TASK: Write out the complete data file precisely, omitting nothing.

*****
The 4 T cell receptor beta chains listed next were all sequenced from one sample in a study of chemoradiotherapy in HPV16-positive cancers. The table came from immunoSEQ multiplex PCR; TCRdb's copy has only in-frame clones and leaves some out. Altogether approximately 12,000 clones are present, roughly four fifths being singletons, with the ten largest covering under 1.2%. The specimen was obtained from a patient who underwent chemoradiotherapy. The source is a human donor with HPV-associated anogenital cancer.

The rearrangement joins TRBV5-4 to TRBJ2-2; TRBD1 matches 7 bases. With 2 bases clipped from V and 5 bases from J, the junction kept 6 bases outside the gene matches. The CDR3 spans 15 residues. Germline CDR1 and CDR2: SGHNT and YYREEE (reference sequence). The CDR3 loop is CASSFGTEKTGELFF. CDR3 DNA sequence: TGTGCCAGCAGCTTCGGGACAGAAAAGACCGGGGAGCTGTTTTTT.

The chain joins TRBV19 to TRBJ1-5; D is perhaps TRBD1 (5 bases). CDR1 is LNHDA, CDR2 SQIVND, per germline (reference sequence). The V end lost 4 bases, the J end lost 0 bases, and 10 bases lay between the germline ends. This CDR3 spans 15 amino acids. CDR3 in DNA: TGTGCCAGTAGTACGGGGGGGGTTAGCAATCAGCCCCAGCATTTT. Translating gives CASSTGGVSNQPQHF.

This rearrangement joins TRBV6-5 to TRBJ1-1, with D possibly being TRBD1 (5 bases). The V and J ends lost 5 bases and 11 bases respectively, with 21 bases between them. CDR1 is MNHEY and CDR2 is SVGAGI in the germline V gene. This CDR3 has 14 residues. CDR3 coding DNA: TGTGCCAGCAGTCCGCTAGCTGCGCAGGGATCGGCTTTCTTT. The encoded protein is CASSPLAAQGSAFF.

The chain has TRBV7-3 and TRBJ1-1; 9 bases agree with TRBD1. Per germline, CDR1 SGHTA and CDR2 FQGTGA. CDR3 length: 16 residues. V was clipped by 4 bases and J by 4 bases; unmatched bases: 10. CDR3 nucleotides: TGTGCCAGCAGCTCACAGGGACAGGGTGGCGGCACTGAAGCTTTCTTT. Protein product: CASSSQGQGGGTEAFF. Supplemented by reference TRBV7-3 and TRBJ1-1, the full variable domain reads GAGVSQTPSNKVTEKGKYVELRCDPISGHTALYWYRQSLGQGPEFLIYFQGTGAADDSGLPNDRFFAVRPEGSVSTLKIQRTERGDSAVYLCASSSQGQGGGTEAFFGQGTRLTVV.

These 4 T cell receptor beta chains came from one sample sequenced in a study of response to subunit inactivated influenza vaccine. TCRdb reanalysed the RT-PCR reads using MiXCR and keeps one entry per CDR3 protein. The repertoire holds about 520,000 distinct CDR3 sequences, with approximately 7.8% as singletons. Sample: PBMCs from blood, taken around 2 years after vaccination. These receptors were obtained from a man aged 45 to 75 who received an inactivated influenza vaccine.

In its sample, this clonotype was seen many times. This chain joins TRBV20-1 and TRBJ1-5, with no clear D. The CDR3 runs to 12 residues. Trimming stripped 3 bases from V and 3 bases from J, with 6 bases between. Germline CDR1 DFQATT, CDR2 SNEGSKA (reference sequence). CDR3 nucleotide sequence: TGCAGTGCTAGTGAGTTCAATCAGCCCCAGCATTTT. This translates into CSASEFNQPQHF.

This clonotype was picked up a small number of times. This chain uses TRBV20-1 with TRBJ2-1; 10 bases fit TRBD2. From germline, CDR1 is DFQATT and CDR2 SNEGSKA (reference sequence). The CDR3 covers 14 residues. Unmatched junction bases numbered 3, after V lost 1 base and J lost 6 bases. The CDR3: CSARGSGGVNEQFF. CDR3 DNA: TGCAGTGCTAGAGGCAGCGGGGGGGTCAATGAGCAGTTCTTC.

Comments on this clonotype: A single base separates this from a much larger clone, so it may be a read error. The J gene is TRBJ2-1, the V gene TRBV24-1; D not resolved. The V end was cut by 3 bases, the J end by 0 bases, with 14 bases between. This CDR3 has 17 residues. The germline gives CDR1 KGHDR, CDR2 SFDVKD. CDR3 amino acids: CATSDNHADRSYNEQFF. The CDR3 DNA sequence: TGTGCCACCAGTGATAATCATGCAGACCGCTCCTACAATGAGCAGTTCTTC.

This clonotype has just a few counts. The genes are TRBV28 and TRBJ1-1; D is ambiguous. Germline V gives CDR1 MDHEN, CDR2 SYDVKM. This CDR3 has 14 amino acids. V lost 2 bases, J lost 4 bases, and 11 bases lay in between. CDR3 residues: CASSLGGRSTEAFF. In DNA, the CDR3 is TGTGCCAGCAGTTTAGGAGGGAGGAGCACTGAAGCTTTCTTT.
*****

The 4 T cell receptor beta chains listed next were all sequenced from one sample in a study of chemoradiotherapy in HPV16-positive cancers. The table came from immunoSEQ multiplex PCR; TCRdb's copy has only in-frame clones and leaves some out. Altogether approximately 12,000 clones are present, roughly four fifths being singletons, with the ten largest covering under 1.2%. The specimen was obtained from a patient who underwent chemoradiotherapy. The source is a human donor with HPV-associated anogenital cancer.

The rearrangement joins TRBV5-4 to TRBJ2-2; TRBD1 matches 7 bases. With 2 bases clipped from V and 5 bases from J, the junction kept 6 bases outside the gene matches. The CDR3 spans 15 residues. Germline CDR1 and CDR2: SGHNT and YYREEE (reference sequence). The CDR3 loop is CASSFGTEKTGELFF. CDR3 DNA sequence: TGTGCCAGCAGCTTCGGGACAGAAAAGACCGGGGAGCTGTTTTTT.

The chain joins TRBV19 to TRBJ1-5; D is perhaps TRBD1 (5 bases). CDR1 is LNHDA, CDR2 SQIVND, per germline (reference sequence). The V end lost 4 bases, the J end lost 0 bases, and 10 bases lay between the germline ends. This CDR3 spans 15 amino acids. CDR3 in DNA: TGTGCCAGTAGTACGGGGGGGGTTAGCAATCAGCCCCAGCATTTT. Translating gives CASSTGGVSNQPQHF.

This rearrangement joins TRBV6-5 to TRBJ1-1, with D possibly being TRBD1 (5 bases). The V and J ends lost 5 bases and 11 bases respectively, with 21 bases between them. CDR1 is MNHEY and CDR2 is SVGAGI in the germline V gene. This CDR3 has 14 residues. CDR3 coding DNA: TGTGCCAGCAGTCCGCTAGCTGCGCAGGGATCGGCTTTCTTT. The encoded protein is CASSPLAAQGSAFF.

The chain has TRBV7-3 and TRBJ1-1; 9 bases agree with TRBD1. Per germline, CDR1 SGHTA and CDR2 FQGTGA. CDR3 length: 16 residues. V was clipped by 4 bases and J by 4 bases; unmatched bases: 10. CDR3 nucleotides: TGTGCCAGCAGCTCACAGGGACAGGGTGGCGGCACTGAAGCTTTCTTT. Protein product: CASSSQGQGGGTEAFF. Supplemented by reference TRBV7-3 and TRBJ1-1, the full variable domain reads GAGVSQTPSNKVTEKGKYVELRCDPISGHTALYWYRQSLGQGPEFLIYFQGTGAADDSGLPNDRFFAVRPEGSVSTLKIQRTERGDSAVYLCASSSQGQGGGTEAFFGQGTRLTVV.

These 4 T cell receptor beta chains came from one sample sequenced in a study of response to subunit inactivated influenza vaccine. TCRdb reanalysed the RT-PCR reads using MiXCR and keeps one entry per CDR3 protein. The repertoire holds about 520,000 distinct CDR3 sequences, with approximately 7.8% as singletons. Sample: PBMCs from blood, taken around 2 years after vaccination. These receptors were obtained from a man aged 45 to 75 who received an inactivated influenza vaccine.

In its sample, this clonotype was seen many times. This chain joins TRBV20-1 and TRBJ1-5, with no clear D. The CDR3 runs to 12 residues. Trimming stripped 3 bases from V and 3 bases from J, with 6 bases between. Germline CDR1 DFQATT, CDR2 SNEGSKA (reference sequence). CDR3 nucleotide sequence: TGCAGTGCTAGTGAGTTCAATCAGCCCCAGCATTTT. This translates into CSASEFNQPQHF.

This clonotype was picked up a small number of times. This chain uses TRBV20-1 with TRBJ2-1; 10 bases fit TRBD2. From germline, CDR1 is DFQATT and CDR2 SNEGSKA (reference sequence). The CDR3 covers 14 residues. Unmatched junction bases numbered 3, after V lost 1 base and J lost 6 bases. The CDR3: CSARGSGGVNEQFF. CDR3 DNA: TGCAGTGCTAGAGGCAGCGGGGGGGTCAATGAGCAGTTCTTC.

Comments on this clonotype: A single base separates this from a much larger clone, so it may be a read error. The J gene is TRBJ2-1, the V gene TRBV24-1; D not resolved. The V end was cut by 3 bases, the J end by 0 bases, with 14 bases between. This CDR3 has 17 residues. The germline gives CDR1 KGHDR, CDR2 SFDVKD. CDR3 amino acids: CATSDNHADRSYNEQFF. The CDR3 DNA sequence: TGTGCCACCAGTGATAATCATGCAGACCGCTCCTACAATGAGCAGTTCTTC.

This clonotype has just a few counts. The genes are TRBV28 and TRBJ1-1; D is ambiguous. Germline V gives CDR1 MDHEN, CDR2 SYDVKM. This CDR3 has 14 amino acids. V lost 2 bases, J lost 4 bases, and 11 bases lay in between. CDR3 residues: CASSLGGRSTEAFF. In DNA, the CDR3 is TGTGCCAGCAGTTTAGGAGGGAGGAGCACTGAAGCTTTCTTT.